12. The Commission, wherever, is of the opinion that no prima facie case exists justifying issuance of a direction under Section 26(1) of the act, can close the case and send a copy of that order to the Central Government, State Government, Statutory Authority or the parties concerned in terms of Section 26(2) of the act. It may be noticed that this course of action can be adopted by the Commission in cases of receipt of reference from sources other than of its own knowledge and without calling for the report from Director General.
13. In terms of Section 26(3), the Director General is supposed to take up the investigation and submit the report in accordance with law and within the time stated by the Commission in the directive issued under Section 26(1). After the report is submitted, there is a requirement and in fact specific duty on the Commission to issue notice to the affected parties to reply with regard to the details of the information and the report submitted by the Director General and thereafter permit the parties to submit objections and suggestions to such documents. After consideration of objections and suggestions, if the Commission agrees with the recommendations of the Director General that there is no offence disclosed, it shall close the matter forthwith, communicating the said order to the person/authority as specified in terms of Section 26(6) of the act. If there is contravention of any of the provisions of the act and in the opinion of the Commission, further inquiry is needed, then it shall conduct such further inquiry into the matter itself or direct the Director General to do so in accordance with the provisions of the act.
14. In terms of Section 26(7), the Commission is vested with the power to refer the matter to the Director General for further investigation, or even conduct further inquiry itself, if it so chooses. The Commission, depending upon the nature of the contravention, shall, after inquiry, adopt the course specified under Sections 27 and 28 of the act in the case of abuse of dominant position and the procedure under Sections 29 to 31 of the act in the case of combinations. The Commission is vested with powers of wide magnitude and serious repercussions as is evident from the provisions of Sections 27(d), 28 and 31(3) of the act. The Commission is empowered to direct modification of agreements insofar as they are in contravention of Section 3, division of an enterprise enjoying dominant position, modification of combinations wherever it deems necessary and to ensure that there is no abuse or contravention of the statutory provisions. We may notice that the provisions relating to combinations have been duly notified vide Notifications dated 12th October 2007 and 15th May, 2009 respectively. However, in the facts of the present case, these provisions do not fall for consideration of the Court.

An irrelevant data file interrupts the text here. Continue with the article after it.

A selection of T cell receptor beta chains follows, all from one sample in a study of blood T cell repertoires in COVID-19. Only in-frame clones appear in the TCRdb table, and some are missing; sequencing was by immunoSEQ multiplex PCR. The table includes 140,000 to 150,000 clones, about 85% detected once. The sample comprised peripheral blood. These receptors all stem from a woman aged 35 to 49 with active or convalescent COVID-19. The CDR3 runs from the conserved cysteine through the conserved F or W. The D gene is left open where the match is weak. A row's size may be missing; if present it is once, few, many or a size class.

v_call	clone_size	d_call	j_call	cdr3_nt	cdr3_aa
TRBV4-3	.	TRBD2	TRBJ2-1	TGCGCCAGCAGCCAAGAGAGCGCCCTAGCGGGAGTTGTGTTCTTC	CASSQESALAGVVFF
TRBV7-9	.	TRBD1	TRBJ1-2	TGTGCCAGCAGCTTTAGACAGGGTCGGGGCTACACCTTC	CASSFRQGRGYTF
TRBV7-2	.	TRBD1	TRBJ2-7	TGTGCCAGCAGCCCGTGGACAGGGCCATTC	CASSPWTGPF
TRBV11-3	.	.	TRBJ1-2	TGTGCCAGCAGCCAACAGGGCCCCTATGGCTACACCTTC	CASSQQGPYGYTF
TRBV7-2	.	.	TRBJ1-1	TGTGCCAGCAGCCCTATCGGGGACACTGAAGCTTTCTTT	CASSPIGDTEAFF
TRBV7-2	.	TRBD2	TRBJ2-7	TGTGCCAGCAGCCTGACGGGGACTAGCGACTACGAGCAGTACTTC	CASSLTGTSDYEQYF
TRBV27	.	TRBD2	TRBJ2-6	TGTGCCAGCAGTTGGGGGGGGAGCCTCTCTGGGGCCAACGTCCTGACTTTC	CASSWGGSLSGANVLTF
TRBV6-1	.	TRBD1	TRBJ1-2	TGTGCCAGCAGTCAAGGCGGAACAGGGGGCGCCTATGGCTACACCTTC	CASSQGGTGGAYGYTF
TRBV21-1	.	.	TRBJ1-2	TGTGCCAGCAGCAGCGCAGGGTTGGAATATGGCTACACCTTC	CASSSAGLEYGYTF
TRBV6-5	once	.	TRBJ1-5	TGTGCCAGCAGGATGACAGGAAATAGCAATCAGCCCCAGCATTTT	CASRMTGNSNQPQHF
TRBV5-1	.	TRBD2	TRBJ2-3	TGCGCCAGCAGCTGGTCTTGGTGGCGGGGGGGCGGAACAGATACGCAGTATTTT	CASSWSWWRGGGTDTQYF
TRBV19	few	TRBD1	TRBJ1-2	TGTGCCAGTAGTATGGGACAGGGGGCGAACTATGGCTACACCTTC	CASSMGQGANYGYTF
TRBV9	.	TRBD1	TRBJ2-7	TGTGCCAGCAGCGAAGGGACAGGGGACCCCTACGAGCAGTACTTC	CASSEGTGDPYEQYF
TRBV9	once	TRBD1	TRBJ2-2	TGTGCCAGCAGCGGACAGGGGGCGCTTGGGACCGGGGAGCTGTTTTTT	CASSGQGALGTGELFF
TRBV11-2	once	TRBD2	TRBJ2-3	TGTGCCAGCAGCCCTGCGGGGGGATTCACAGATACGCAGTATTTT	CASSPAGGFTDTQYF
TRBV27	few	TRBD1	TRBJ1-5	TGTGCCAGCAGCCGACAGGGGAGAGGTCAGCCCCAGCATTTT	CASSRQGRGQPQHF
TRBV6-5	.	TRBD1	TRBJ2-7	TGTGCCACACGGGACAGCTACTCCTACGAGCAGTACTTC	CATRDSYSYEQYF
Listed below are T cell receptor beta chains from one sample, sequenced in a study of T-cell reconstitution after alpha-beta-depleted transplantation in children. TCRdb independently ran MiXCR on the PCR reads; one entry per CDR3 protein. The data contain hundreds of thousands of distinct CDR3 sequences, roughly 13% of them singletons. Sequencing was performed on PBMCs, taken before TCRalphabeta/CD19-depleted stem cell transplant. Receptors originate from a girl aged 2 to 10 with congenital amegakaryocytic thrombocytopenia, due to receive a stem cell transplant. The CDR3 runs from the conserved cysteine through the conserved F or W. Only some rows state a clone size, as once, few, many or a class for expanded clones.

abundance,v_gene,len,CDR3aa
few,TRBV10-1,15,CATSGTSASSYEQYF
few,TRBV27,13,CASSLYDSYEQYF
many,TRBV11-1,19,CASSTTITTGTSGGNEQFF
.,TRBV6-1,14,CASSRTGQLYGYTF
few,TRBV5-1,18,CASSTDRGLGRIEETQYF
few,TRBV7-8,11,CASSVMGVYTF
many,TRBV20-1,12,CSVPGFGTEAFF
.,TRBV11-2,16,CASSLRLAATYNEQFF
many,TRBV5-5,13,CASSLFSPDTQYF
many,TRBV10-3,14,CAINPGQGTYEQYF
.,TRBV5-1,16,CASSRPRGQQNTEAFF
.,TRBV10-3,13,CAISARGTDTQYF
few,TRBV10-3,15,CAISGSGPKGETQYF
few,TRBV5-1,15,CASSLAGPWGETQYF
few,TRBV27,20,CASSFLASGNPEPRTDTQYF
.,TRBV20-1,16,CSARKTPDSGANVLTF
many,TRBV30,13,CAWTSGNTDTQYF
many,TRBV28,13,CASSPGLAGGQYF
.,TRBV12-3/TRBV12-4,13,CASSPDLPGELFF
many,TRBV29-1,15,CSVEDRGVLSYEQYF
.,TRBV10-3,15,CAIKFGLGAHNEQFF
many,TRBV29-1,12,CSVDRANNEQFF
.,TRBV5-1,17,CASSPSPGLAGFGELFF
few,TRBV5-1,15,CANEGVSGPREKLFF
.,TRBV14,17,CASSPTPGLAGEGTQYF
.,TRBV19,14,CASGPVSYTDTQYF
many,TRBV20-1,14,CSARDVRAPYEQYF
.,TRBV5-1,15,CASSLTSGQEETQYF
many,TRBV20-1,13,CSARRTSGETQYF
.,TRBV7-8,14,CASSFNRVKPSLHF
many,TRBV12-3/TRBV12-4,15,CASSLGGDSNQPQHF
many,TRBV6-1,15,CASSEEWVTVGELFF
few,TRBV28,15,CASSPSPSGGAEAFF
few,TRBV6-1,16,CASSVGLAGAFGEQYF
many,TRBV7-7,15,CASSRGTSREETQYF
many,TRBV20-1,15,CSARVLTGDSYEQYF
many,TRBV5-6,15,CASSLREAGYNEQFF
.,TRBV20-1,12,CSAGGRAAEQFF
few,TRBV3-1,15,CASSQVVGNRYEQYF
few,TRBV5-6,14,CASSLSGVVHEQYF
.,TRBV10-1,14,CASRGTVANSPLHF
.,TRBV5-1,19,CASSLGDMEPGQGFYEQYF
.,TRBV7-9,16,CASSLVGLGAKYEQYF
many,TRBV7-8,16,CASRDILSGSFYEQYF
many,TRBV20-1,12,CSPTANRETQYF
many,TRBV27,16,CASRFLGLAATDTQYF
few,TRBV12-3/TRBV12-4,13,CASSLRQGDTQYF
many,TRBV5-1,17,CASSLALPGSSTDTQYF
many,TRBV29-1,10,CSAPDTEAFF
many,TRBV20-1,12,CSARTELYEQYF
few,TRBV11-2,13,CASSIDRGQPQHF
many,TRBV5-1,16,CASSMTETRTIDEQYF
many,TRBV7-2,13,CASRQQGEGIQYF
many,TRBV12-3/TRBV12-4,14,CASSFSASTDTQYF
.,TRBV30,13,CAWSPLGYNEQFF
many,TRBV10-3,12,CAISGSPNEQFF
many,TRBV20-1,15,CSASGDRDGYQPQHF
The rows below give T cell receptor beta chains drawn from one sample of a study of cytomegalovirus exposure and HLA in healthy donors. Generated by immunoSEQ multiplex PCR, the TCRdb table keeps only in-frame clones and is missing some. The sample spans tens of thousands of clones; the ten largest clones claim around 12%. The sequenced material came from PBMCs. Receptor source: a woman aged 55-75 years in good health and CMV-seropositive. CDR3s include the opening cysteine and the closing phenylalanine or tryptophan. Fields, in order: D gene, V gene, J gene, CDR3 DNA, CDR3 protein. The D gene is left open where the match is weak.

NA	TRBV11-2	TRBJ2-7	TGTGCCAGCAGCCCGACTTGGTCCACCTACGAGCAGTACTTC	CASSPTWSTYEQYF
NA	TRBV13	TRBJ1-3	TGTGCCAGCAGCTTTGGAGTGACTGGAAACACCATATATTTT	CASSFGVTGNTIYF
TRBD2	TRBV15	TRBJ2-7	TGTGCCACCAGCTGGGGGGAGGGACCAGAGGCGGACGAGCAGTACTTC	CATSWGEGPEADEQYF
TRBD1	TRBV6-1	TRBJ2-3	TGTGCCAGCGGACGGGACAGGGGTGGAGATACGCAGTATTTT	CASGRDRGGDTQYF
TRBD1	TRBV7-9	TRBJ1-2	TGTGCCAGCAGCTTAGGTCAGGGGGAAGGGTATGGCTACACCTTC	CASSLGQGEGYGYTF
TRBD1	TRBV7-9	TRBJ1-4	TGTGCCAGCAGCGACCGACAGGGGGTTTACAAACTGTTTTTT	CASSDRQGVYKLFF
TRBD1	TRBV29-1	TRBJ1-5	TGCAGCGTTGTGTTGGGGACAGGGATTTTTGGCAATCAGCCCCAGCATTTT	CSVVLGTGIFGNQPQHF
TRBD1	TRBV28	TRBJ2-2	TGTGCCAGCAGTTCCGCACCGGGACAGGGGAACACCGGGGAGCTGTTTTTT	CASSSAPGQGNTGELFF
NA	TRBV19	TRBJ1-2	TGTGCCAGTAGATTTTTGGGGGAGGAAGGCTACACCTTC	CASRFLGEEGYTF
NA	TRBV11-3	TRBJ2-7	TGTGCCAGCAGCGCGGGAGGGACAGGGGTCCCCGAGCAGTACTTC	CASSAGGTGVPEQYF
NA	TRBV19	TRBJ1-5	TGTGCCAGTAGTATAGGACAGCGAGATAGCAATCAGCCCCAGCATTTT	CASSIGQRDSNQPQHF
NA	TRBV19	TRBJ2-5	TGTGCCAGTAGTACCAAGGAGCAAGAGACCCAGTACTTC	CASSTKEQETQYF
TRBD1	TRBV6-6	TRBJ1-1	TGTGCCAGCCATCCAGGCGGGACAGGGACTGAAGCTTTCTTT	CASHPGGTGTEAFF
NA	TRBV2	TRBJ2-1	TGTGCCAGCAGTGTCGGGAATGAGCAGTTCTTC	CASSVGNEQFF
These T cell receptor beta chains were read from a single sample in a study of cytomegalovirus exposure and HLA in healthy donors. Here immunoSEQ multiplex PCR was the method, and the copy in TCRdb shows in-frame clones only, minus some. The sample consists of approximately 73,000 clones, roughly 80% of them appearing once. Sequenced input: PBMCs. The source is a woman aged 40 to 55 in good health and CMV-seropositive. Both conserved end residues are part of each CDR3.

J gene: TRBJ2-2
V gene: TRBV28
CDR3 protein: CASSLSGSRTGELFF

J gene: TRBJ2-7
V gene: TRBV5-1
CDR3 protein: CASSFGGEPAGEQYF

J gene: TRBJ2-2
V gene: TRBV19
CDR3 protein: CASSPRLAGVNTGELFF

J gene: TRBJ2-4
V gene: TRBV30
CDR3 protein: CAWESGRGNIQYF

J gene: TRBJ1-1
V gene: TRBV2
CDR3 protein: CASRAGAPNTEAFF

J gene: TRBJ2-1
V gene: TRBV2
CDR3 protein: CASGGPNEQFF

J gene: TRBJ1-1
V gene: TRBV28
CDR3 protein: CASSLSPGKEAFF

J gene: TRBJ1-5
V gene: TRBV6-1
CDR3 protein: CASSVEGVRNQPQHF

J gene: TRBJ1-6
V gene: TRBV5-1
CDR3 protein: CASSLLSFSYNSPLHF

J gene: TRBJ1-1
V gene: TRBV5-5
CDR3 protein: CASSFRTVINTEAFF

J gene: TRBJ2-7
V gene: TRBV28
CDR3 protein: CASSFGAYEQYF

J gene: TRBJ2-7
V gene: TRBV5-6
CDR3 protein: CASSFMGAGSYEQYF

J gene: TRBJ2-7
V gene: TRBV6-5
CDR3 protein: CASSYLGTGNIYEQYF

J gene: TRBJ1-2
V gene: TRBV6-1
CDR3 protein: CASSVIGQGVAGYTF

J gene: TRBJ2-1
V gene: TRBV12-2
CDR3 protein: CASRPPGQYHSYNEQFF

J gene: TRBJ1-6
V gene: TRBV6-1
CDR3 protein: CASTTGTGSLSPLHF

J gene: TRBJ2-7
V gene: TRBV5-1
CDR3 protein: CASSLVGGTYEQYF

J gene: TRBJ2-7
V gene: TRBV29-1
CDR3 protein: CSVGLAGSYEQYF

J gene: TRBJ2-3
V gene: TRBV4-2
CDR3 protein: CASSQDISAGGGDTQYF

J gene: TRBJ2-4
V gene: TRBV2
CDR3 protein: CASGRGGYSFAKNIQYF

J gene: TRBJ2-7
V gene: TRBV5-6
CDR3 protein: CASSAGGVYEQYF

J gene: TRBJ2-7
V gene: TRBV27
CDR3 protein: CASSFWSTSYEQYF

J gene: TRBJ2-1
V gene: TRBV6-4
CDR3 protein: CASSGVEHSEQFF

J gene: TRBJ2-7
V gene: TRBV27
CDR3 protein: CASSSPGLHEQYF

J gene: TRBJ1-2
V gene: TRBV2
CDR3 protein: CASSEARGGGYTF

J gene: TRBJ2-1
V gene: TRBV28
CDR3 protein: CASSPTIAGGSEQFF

15. For conducting inquiry and passing orders, as contemplated under the provisions of the act, the Commission is entitled to evolve its own procedure under Section 36(1) of the act. However, the Commission is also vested with the powers of a Civil Court in terms of Section 36(2) of the act, though for a limited purpose. After completing the inquiry in accordance with law, the Commission is required to pass such orders as it may deem appropriate in the facts and circumstances of a given case in terms of Sections 26 to 31 of the act.
16. Having referred to the background leading to the enactment of competition law in India and the procedure that the Commission is expected to follow while deciding the matters before it and facts of the case, now it will be appropriate for this Court to refer to the submissions made in light of the facts of this case. According to the Commission (the appellant herein), the directions passed in the order dated 8th December, 2009 under Section 26(1) of the act are not appealable and further there is no requirement in law to afford an opportunity of hearing to the parties at the stage of formulating an opinion as to the existence of a prima facie case. It is also the contention of the Commission that in an appeal before the Tribunal it is the necessary party and that the Commission is not expected to state reasons for forming an opinion at the prima facie stage.
17. On the contrary, according to SAIL (the respondent herein), the principles of natural justice have been violated by the Commission while declining to grant extension of time to file its reply and that the direction in referring the matter to Director General was passed in undue haste.
18. The informant placed reliance upon Regulation 30(2) of the Regulations which empowers the Commission to pass such orders as it may deem fit on the basis of the facts available, where a party refuses to assist or otherwise does not provide necessary information within the stipulated time. Further, according to the informant there was no valid reason submitted by the SAIL which would justify grant of extension and as such the order passed by the Commission on merits was not liable to be interfered.